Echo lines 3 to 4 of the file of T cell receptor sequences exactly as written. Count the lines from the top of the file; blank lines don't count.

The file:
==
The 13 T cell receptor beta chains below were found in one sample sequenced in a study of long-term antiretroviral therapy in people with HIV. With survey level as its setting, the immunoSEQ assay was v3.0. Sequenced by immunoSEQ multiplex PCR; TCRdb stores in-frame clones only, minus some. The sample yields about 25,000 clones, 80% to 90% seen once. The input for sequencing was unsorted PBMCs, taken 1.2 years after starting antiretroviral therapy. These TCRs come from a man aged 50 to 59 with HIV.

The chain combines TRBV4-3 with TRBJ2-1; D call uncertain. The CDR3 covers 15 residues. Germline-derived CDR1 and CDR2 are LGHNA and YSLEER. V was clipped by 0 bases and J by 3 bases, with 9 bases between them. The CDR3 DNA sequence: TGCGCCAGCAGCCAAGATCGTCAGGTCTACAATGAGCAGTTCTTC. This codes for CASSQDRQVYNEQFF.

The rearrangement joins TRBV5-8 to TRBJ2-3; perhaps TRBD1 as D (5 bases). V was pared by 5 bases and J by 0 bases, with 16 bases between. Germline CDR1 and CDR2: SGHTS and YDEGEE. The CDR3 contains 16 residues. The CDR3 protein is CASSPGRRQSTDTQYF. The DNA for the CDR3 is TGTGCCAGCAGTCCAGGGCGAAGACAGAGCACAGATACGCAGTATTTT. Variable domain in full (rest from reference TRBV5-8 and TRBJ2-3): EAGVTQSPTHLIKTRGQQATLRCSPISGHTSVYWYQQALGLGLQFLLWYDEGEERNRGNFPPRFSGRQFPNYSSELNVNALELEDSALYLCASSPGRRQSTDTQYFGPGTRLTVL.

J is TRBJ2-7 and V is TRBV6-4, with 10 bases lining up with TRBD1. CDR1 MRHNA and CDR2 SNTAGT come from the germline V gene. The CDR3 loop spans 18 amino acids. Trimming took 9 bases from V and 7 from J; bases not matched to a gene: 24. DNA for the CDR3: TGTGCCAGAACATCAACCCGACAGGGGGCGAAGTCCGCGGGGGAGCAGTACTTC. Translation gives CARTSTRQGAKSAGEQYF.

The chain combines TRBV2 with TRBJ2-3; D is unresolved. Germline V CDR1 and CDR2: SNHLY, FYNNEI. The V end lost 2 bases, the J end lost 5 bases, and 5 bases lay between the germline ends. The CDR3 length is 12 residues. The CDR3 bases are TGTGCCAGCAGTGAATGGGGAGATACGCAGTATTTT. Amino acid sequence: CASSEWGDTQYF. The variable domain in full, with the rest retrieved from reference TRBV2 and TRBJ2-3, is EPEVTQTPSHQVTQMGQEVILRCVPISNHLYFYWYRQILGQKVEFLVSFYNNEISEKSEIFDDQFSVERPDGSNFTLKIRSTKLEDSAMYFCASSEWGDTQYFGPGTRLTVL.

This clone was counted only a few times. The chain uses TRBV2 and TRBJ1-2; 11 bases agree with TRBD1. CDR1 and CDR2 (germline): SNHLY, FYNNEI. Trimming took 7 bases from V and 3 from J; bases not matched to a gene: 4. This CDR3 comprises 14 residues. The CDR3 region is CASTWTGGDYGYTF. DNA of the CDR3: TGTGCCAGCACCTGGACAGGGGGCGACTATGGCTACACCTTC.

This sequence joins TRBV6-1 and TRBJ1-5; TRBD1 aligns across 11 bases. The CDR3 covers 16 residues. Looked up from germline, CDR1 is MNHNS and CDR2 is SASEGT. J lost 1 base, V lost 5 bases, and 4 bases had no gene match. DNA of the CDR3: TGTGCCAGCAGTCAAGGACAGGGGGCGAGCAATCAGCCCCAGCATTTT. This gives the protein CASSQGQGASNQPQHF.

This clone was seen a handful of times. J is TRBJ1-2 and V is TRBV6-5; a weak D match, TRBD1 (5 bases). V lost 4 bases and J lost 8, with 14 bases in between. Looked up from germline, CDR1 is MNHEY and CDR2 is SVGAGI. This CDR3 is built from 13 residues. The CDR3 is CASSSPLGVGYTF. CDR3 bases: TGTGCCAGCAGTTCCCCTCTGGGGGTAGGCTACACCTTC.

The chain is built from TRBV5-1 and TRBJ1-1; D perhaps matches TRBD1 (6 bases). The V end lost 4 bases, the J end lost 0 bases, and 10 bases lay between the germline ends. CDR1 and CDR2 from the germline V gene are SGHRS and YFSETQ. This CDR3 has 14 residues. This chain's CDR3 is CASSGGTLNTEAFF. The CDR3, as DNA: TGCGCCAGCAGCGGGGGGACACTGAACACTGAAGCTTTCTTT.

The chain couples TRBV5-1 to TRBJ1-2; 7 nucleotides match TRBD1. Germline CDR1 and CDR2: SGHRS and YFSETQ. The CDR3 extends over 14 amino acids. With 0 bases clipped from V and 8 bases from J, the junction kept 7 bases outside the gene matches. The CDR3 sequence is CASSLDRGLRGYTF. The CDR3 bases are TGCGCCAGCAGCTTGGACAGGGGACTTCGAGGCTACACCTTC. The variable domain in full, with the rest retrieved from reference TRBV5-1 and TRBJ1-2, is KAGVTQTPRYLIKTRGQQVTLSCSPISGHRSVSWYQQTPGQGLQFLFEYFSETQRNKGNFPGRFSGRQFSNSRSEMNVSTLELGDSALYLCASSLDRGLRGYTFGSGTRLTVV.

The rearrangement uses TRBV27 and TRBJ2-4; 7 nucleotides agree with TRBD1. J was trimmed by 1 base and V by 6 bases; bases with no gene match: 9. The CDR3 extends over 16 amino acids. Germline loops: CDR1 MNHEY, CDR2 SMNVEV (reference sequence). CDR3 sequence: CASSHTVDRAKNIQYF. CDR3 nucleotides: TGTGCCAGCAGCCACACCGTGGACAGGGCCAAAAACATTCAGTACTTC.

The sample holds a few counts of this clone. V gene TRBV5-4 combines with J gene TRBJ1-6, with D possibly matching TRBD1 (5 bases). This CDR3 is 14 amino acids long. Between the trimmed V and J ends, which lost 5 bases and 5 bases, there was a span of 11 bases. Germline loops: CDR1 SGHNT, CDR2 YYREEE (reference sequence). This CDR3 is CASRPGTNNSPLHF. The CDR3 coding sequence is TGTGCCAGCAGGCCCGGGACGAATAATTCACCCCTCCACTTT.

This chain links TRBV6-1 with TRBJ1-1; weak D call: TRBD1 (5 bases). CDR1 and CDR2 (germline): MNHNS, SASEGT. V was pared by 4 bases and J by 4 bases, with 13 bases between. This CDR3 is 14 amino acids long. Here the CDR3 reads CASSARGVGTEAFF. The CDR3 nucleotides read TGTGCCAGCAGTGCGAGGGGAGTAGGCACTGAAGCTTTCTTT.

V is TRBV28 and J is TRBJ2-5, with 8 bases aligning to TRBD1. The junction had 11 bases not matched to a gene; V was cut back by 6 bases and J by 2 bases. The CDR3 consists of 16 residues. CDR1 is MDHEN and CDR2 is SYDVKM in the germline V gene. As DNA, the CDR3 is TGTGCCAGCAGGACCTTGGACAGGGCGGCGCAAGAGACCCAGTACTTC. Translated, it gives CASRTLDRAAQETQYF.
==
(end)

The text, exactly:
The rearrangement joins TRBV5-8 to TRBJ2-3; perhaps TRBD1 as D (5 bases). V was pared by 5 bases and J by 0 bases, with 16 bases between. Germline CDR1 and CDR2: SGHTS and YDEGEE. The CDR3 contains 16 residues. The CDR3 protein is CASSPGRRQSTDTQYF. The DNA for the CDR3 is TGTGCCAGCAGTCCAGGGCGAAGACAGAGCACAGATACGCAGTATTTT. Variable domain in full (rest from reference TRBV5-8 and TRBJ2-3): EAGVTQSPTHLIKTRGQQATLRCSPISGHTSVYWYQQALGLGLQFLLWYDEGEERNRGNFPPRFSGRQFPNYSSELNVNALELEDSALYLCASSPGRRQSTDTQYFGPGTRLTVL.

J is TRBJ2-7 and V is TRBV6-4, with 10 bases lining up with TRBD1. CDR1 MRHNA and CDR2 SNTAGT come from the germline V gene. The CDR3 loop spans 18 amino acids. Trimming took 9 bases from V and 7 from J; bases not matched to a gene: 24. DNA for the CDR3: TGTGCCAGAACATCAACCCGACAGGGGGCGAAGTCCGCGGGGGAGCAGTACTTC. Translation gives CARTSTRQGAKSAGEQYF.